lessons learned: never forget
This post is part of the discussion series titled The Path to Healthy Living Through the Great Outdoors. The point of these topics is not for just me to just share them and move on, but rather to foster some discussion on these ideas and how they apply in "your" life. We're not sitting around the same table, but we can still have a discussion. Just leave your own thoughts in the comments below, or send them to me privately if you prefer. You'll find a complete list of all the topics at the end of this post.
Never forget where you came from. It should continue to guide you as you move forward.
In the case of hiking, I use an app called RunKeeper to track activities. I do not use it for daily step tracking, but rather specific activities like snowshoeing and hiking. It keeps track of some specific things I like to have record of, such as elevation profiles, and a gps track of the route I took. If I do not have active service, which is much of the time while hiking, I may not get actual map information, but I do get a drawing of the route I took based on the GPS data. After I’m done it looks something like this…
On this trip to Umtanum Creek, it was a nice day and we were with a fairly large group that broke up into a number of smaller groups. I was with a fairly quickly moving group, and as such we ended up going a bit further than the rest of the group before turning back. This area has a number of little side trails, some that reconnect, others that just dead-end in the brush, or as in the instance we discovered, come to a spot in the creek that has no easy crossing. If you look at the trail in the image, you can see where we came to the creek at a spot just to the left of our original 1-mile mark. We discovered we weren’t going to be able to safely cross, but by pulling out my map of where we’d already been, I was able to guide us back to that path, so we could get back out again. The below photo include a post that I believe was marking the juncture where we initially veered off course. I think we may have been distracted by some of the great wild flowers and such.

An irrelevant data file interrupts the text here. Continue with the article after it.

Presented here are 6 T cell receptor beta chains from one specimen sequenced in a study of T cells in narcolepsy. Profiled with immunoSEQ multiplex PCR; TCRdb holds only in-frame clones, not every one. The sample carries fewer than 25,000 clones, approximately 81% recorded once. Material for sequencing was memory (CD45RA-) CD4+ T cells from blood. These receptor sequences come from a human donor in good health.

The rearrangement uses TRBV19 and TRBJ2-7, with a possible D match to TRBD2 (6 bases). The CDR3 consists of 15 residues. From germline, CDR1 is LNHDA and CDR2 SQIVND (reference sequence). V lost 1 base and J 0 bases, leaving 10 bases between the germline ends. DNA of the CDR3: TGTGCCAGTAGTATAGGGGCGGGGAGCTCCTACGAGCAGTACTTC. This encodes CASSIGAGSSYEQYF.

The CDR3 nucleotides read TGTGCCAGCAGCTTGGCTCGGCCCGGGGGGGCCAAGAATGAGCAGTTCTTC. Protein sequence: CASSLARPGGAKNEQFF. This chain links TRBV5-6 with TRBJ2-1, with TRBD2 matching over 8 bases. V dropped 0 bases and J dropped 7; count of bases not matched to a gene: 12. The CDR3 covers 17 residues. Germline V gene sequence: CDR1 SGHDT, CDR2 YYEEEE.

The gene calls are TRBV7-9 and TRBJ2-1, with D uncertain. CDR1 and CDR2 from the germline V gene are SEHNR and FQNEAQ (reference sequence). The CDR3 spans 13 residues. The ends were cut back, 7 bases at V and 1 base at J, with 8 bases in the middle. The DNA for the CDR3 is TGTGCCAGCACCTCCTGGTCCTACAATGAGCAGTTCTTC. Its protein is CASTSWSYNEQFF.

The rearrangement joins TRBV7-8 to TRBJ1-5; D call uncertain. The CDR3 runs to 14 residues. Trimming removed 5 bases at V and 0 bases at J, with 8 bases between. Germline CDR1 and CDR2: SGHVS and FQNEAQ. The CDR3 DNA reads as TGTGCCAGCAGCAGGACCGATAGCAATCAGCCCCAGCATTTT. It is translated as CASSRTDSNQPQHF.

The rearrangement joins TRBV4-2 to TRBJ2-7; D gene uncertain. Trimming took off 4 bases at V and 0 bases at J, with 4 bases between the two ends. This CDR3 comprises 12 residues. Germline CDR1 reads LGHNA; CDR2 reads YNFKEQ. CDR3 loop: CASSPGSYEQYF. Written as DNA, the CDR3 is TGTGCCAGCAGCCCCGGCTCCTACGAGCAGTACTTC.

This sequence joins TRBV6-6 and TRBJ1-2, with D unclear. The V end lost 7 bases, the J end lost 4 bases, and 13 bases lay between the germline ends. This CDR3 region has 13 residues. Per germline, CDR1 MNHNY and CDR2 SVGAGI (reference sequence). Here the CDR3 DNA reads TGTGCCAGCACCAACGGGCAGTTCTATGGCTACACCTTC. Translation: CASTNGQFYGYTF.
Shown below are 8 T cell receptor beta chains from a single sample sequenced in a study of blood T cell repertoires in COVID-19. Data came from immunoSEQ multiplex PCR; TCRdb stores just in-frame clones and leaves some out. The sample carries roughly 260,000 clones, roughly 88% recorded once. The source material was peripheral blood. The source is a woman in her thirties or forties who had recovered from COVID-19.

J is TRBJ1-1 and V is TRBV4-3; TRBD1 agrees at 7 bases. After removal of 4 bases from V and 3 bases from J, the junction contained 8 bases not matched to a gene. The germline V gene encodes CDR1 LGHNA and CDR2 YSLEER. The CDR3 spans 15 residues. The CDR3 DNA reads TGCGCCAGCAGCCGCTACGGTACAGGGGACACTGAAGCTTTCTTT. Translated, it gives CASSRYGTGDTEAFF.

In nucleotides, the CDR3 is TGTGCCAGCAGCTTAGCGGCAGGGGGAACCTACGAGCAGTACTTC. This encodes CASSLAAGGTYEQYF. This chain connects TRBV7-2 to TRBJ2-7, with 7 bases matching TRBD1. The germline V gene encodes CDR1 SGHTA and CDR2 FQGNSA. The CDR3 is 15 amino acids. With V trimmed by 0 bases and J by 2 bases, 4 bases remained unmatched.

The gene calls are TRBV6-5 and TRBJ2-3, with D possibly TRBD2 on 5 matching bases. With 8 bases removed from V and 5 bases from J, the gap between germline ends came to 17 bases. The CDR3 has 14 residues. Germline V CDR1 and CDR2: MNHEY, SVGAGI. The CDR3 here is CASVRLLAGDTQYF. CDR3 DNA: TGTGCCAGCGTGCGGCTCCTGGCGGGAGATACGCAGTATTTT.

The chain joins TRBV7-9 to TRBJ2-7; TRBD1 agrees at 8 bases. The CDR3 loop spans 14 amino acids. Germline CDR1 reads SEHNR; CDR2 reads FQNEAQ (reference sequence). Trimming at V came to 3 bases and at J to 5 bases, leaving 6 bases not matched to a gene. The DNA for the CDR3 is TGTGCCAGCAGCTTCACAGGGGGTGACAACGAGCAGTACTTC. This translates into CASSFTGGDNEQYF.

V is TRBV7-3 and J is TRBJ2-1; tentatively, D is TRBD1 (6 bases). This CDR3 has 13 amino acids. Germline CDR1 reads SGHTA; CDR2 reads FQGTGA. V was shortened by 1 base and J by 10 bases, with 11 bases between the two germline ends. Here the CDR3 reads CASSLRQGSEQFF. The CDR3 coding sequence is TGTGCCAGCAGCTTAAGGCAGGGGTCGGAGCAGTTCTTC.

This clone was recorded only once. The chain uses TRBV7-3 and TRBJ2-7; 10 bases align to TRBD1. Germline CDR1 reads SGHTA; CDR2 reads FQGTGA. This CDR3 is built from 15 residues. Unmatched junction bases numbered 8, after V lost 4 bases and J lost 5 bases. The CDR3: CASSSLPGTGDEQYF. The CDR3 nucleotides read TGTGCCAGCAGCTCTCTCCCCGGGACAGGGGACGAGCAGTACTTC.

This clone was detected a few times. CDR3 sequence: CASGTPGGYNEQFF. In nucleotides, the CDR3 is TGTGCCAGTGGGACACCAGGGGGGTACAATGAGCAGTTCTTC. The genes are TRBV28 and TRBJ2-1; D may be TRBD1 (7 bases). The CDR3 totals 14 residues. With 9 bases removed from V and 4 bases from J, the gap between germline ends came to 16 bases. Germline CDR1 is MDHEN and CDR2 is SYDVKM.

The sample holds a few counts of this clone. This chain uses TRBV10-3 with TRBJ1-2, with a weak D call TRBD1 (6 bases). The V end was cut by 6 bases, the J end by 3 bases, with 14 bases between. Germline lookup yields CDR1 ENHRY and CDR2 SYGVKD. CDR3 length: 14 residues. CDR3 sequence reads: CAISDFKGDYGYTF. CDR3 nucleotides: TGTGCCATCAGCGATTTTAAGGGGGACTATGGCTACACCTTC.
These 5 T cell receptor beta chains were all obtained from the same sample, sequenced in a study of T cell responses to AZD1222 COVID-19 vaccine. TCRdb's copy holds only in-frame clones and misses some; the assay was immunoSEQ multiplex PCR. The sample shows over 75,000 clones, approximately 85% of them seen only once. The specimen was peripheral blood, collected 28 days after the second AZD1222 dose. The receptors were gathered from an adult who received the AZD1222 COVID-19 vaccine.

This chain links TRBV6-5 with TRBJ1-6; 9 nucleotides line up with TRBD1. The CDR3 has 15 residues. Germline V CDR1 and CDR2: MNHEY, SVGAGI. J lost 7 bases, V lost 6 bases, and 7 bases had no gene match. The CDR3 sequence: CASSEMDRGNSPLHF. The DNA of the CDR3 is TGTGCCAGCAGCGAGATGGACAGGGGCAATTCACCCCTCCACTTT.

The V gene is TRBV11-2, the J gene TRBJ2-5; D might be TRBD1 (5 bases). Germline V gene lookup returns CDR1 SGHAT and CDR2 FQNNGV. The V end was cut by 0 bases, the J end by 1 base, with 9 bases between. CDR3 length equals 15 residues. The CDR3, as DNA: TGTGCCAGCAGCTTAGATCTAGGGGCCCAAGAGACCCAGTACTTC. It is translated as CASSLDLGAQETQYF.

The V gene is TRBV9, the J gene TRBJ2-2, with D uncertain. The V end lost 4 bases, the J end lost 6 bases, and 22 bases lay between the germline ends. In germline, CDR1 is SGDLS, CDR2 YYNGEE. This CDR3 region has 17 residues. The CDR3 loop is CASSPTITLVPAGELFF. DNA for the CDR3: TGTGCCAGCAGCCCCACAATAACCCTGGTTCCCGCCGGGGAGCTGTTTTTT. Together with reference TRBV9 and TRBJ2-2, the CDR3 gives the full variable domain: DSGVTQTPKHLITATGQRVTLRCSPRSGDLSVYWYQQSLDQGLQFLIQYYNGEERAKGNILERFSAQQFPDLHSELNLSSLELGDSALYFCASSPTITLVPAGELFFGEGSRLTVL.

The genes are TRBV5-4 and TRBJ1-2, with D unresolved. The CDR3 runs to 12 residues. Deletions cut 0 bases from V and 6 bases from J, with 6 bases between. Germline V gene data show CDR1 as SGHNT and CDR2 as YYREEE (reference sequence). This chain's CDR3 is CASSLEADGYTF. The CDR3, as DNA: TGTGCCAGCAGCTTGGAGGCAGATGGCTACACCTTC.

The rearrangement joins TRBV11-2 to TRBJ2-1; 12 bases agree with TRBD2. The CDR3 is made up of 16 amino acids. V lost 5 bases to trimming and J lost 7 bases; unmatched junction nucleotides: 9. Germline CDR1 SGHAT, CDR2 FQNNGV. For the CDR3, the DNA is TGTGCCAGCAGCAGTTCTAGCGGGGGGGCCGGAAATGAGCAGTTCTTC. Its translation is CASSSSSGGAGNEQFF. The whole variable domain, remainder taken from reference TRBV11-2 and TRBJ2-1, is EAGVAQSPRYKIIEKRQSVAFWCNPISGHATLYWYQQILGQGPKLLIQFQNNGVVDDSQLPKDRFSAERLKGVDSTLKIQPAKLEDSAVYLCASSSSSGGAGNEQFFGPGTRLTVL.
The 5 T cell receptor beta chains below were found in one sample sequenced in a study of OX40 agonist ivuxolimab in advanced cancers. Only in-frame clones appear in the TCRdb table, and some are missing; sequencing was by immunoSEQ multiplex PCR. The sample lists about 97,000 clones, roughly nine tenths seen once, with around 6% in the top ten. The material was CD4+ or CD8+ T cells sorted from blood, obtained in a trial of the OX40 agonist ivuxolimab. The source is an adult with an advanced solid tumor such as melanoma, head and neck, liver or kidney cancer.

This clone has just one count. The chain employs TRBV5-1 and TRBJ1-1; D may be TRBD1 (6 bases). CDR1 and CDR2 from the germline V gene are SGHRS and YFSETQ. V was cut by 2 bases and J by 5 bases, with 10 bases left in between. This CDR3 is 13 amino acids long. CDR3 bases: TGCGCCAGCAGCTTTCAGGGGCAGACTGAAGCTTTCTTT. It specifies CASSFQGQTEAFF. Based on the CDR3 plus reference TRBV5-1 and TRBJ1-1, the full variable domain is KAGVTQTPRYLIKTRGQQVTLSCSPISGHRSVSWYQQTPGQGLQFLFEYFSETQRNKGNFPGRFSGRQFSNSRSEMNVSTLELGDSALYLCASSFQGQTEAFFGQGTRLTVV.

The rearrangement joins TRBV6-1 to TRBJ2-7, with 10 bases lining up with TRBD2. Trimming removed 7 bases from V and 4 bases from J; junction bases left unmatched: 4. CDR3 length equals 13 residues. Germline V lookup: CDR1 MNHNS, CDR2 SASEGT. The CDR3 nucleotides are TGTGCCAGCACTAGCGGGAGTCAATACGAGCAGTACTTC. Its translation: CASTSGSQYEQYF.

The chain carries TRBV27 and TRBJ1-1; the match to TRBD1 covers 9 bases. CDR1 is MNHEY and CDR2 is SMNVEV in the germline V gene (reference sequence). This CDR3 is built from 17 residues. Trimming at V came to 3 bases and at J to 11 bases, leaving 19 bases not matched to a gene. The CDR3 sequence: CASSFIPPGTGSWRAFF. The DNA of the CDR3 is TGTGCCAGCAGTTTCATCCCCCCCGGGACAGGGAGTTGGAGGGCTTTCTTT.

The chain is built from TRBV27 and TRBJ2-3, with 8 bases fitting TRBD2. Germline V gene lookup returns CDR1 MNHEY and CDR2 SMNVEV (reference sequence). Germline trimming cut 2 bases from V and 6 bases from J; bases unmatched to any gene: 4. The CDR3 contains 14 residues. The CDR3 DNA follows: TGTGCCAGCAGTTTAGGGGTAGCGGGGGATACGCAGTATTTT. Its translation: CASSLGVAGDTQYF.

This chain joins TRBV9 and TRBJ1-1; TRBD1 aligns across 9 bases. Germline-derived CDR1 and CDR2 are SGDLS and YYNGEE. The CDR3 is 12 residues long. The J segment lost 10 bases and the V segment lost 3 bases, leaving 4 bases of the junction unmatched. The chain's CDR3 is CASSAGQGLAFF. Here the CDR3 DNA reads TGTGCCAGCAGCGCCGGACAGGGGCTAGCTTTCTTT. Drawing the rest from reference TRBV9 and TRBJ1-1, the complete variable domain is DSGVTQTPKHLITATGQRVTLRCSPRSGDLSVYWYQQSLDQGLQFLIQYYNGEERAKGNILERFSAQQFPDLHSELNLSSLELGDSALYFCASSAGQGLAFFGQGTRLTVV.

This is a pretty mild example of how when in the outdoors, making sure you don’t forget where you came from gets you back safely. But even in a fairly populated trail situation like the one we were in, if we’d tried to press forward recklessly and cross that creek where it was not safe to do so, things could have turned out much differently.
On a healthy living trip, by not forgetting where we came from, we can continue to guide ourselves on a proper course forward. There are times where we may veer off our intended path, which in itself may not be all that bad. Having a treat when out with friends, or skipping those trips to the gym for a few days here and there. But if we continue down that trail, ignoring the warning signs that may lead back to bad habits, we may have more and more trouble finding our way back to that trail that keeps up heading to our destination.
There’s another aspect to remembering where we came from as well. Some feel it is about remembering what things were like, what we were like, before the decisions to become a healthier person to help prevent us from becoming that person again. I think part of that is how sometimes our own success can lead us to losing sight of what it’s like for those just starting down a similar path. We can lose some of the empathy and humility that keeps our own journey in healthy perspective.
I also believe that while I do not wish to “be” the person I was again, I wouldn’t be who I am now without that person and the experiences they gave me. And by not forgetting who I was, I do believe it only strengthens who I am now.
What about you? What about your past do you wish to not forget, that helps you continue to be a better, healthier you? Share your thoughts in the comments.
This following is the complete list of topics that make up The Path to Healthy Living Through the Great Outdoors discussion topics. While these topics are listed as a sort of progression, they can be viewed/discussed in any order. Titles will get an active link as they are posted.
- an idea born in nature (introduction)
- have a plan
- be prepared
- choose your own path
- it's not a straight line
- stay on the trail
- it's ok to stray at times
- keep trying
- take another look around
- push your limits
- never forget
- put it all behind you
- it's not the destination
- share your journey
- just get out there